I'm still stuck on expectations. I really like my calculus' teachers declaration that, "I have no expectations. If I have expectations, I cannot teach you." It seems very wise that, as a teacher, you practice non-attachment to results. If the teaching is driven by wanting to see a desired result from your students, the whole enterprise moves away from learning to just getting something. That, to me, isn't good motivation.
But is there good motivation? As students and teachers (and parents and mentors) is that something we want to cultivate in certain situations, or should that be something that comes from within? Should the desire to learn be the individual's alone, or are there external influences that are good and healthy?
Probably, a little of both. I think the learning that is held the deepest comes from within. You may start to do something for external reasons, but the reason it sticks with you--and you with it--is because that something resonates and the activity moves from chore to pleasure (or habit?). But maybe the push or encouragement or rule some one else imposes is what you need to get started.
I think about sending my boys to school; while they're young, they'd just as soon hang out with a roomful of 6-yr-olds than stay home with me, but if it was framed as something they have to do, it might give them pause. But, that doesn't matter, they don't really have a choice, because of their age. Internal or external? Maybe by the time they're teenagers, the acquisition of knowledge and experience will have its own attraction and going to school is just part of the routine. (I don't doubt for a minute that there won't be plenty of groaning and foot-dragging, but that's all part of the teenage performance)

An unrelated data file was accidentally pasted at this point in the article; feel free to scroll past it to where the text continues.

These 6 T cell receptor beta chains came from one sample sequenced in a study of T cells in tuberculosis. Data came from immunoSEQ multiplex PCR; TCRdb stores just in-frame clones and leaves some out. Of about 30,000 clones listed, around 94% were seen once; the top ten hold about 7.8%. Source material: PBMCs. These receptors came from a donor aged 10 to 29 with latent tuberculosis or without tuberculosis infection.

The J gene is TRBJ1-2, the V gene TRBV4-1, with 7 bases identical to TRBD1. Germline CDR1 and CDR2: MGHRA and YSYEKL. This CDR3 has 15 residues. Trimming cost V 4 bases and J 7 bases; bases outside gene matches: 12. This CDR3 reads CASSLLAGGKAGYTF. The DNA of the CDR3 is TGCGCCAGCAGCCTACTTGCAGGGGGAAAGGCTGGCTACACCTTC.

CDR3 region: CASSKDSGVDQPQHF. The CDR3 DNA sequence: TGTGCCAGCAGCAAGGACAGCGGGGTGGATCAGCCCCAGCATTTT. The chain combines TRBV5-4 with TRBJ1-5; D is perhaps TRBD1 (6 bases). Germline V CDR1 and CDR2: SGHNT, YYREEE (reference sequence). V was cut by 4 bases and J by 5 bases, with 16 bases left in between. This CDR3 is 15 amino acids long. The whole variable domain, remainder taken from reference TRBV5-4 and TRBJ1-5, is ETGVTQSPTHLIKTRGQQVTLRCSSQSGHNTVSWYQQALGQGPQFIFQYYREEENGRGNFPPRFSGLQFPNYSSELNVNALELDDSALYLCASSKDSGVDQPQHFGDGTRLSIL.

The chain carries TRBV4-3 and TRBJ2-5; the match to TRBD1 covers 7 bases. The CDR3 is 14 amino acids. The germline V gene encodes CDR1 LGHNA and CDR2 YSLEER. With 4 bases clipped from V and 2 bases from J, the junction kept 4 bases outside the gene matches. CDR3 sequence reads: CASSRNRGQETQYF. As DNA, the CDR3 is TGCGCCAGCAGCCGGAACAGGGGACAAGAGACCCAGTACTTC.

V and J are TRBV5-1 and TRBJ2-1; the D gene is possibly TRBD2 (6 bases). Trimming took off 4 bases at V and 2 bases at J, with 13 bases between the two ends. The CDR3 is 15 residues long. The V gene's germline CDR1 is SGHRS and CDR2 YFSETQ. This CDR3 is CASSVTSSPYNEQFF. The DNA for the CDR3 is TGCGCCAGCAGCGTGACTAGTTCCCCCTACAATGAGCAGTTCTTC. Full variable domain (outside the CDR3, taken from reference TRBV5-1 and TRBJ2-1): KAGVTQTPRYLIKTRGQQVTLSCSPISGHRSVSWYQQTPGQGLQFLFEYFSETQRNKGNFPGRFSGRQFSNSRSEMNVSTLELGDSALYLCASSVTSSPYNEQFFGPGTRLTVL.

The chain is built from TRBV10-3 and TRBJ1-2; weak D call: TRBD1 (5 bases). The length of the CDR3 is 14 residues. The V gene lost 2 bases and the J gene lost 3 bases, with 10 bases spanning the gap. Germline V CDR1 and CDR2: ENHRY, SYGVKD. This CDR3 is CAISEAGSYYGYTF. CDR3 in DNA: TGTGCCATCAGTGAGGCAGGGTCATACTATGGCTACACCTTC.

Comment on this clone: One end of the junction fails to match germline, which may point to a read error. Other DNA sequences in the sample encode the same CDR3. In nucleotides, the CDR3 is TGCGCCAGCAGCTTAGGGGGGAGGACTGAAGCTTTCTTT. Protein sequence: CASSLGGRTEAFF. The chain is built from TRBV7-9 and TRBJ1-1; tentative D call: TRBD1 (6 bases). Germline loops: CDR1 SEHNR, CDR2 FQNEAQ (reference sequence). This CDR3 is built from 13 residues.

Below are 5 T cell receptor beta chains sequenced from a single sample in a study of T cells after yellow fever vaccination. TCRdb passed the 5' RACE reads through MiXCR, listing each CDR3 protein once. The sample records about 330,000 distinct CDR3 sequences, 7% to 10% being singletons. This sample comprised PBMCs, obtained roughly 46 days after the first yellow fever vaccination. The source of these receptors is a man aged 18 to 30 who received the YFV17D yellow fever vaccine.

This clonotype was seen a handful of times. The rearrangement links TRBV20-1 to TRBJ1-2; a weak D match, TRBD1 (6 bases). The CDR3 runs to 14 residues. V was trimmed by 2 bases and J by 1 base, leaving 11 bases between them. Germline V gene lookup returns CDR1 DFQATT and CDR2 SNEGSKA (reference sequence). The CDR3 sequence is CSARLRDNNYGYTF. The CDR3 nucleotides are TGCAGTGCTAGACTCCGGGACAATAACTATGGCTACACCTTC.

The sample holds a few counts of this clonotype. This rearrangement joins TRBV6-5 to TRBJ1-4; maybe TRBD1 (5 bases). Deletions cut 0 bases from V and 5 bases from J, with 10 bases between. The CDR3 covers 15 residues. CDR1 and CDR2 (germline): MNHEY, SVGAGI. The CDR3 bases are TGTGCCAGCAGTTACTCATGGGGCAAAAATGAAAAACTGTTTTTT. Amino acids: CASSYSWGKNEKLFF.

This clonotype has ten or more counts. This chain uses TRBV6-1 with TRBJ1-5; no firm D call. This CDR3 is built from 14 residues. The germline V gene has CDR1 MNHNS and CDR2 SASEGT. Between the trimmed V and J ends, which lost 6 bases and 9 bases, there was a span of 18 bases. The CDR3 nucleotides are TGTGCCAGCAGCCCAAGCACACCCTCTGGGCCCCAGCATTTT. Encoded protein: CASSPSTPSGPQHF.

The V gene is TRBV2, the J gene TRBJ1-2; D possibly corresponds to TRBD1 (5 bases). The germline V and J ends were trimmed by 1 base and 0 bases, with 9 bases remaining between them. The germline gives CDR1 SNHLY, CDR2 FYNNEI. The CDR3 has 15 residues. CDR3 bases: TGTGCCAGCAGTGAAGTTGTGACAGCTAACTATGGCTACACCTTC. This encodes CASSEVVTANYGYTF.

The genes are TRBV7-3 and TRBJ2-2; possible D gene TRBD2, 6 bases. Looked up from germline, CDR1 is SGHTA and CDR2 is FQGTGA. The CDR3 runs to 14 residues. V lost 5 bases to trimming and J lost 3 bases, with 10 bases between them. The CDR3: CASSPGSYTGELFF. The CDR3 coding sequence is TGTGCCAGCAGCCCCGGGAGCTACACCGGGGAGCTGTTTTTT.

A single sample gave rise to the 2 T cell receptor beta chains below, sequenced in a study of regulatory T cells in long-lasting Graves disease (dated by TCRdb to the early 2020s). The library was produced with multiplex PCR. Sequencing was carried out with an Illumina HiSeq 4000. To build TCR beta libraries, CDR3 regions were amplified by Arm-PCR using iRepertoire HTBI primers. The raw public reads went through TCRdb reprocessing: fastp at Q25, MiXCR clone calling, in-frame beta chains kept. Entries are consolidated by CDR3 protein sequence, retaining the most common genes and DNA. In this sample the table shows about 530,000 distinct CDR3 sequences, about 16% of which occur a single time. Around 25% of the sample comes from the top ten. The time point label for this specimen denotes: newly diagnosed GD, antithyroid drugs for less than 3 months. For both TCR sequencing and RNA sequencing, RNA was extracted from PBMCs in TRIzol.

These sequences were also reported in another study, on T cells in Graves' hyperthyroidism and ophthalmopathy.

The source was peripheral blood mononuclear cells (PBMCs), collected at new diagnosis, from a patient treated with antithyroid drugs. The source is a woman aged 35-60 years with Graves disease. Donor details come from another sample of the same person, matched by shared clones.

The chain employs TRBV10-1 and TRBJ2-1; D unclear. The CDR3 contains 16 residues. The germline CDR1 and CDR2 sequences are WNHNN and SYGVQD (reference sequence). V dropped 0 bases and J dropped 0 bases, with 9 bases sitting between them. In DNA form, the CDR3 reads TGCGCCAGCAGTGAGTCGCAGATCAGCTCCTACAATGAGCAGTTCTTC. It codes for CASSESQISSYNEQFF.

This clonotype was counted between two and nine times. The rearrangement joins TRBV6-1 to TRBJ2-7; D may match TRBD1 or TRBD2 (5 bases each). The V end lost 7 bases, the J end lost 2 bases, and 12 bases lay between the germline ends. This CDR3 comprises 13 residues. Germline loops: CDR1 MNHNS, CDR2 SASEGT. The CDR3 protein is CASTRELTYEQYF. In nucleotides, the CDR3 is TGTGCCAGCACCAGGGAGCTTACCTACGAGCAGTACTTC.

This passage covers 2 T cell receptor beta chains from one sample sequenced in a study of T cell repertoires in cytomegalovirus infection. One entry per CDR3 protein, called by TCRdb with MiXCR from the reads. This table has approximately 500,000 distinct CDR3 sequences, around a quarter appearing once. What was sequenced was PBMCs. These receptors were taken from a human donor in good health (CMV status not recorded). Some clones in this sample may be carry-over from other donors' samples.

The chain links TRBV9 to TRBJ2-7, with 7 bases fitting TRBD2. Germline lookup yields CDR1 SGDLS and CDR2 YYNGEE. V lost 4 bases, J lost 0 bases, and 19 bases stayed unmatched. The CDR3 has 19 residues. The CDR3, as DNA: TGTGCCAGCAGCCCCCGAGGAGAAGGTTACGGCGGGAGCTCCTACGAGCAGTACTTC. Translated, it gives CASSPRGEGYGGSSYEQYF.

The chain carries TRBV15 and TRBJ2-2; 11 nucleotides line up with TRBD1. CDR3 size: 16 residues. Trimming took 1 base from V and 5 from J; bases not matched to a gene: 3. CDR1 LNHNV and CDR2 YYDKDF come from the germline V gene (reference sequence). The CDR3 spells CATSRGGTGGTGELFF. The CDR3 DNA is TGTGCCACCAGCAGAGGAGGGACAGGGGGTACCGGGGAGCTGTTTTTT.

And maybe that's the way it is with yoga, too. Some one suggests it will improve your flexibility or strength, or maybe you have to do something low impact until an injury heals. I hope it isn't just to get rid of bra fat. But, whatever gets them in the room, I can tell when new students get hooked. The first few classes, they are usually a bit tentative--looking at everyone else, overdoing a pose, confusing right and left. But, the ones who stay move out of that place of insecurity pretty quickly. You can see their expressions shift and how quickly they come to stillness during the opening meditation. It's just a matter of days before they come up after class and ask where is the best place to get their own mats. I love that and I don't really think that has a whole lot to do with me as a teacher, but how they absorb the subject and make it their own. Internal or external?
You can lead a horse to water, but you cannot make him drink. If you build it, they will come. Never try to teach a pig to sing; it wastes your time and it annoys the pig. This topic isn't new, but it's what I've been thinking about.
Would you like to think about it, too?